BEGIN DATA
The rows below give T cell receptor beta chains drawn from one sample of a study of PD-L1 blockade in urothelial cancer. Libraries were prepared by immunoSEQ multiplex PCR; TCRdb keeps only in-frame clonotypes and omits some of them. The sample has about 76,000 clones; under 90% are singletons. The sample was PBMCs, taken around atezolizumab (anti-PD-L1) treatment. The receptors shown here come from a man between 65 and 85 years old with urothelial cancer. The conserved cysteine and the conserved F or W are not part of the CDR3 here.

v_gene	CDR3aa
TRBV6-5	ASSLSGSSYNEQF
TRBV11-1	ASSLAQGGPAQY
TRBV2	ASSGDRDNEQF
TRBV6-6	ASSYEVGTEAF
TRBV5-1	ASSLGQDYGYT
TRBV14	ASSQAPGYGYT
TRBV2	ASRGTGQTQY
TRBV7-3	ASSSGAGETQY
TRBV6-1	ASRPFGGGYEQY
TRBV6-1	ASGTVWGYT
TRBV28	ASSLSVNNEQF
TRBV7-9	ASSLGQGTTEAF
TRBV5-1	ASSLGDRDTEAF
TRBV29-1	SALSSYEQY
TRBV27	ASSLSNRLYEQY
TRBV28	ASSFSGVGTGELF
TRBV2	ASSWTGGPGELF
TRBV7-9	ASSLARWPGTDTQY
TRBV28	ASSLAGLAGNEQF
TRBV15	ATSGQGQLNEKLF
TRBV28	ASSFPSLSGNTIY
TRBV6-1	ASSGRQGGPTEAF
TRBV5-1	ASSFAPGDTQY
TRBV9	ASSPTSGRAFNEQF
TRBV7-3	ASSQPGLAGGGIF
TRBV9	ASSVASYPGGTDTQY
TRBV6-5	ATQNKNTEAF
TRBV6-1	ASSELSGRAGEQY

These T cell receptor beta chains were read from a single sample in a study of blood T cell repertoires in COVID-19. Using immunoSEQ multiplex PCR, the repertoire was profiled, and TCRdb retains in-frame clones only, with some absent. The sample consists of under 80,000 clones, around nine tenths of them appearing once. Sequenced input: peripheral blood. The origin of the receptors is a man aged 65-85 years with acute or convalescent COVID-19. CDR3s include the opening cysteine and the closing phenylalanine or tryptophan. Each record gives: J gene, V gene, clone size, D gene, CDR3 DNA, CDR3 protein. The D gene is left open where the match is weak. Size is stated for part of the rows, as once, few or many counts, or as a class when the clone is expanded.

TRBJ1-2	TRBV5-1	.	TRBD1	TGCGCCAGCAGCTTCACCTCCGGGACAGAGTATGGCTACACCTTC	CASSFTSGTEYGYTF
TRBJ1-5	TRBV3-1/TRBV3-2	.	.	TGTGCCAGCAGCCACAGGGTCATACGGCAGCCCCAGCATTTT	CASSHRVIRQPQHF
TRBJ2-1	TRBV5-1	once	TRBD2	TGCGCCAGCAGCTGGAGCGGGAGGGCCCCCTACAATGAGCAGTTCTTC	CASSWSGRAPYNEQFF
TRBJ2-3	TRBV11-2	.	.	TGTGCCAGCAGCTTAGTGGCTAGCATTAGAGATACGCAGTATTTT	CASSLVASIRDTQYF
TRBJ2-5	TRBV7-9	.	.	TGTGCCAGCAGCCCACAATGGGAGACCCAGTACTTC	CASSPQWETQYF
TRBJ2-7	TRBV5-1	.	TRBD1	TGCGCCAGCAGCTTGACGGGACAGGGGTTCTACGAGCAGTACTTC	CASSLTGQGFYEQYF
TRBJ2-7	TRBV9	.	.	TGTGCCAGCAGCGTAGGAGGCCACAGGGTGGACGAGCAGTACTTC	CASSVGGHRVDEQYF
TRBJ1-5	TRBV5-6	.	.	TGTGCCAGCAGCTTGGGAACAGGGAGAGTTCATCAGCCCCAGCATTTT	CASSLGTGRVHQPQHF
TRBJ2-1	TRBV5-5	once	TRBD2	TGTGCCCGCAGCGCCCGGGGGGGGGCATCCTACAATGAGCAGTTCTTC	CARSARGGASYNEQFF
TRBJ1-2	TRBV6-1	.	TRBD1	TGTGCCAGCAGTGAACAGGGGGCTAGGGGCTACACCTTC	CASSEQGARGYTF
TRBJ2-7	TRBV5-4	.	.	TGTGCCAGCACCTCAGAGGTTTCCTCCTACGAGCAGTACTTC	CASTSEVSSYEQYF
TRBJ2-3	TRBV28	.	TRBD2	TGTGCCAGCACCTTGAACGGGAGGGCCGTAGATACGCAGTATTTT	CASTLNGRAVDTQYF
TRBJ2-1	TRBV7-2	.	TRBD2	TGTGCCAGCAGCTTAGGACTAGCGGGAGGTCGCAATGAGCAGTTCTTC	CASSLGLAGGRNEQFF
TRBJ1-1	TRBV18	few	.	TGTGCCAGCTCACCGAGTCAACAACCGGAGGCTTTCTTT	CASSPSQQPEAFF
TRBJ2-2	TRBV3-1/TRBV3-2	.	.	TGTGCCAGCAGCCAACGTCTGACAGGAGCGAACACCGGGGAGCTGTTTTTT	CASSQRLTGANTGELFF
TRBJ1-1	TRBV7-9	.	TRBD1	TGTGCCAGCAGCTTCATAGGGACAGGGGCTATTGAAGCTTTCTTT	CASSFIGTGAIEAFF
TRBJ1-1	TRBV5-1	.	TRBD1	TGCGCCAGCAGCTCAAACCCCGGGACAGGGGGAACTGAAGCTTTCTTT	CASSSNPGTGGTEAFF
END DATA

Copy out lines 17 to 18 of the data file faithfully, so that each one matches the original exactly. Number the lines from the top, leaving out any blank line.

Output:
TRBV27	ASSLSNRLYEQY
TRBV28	ASSFSGVGTGELF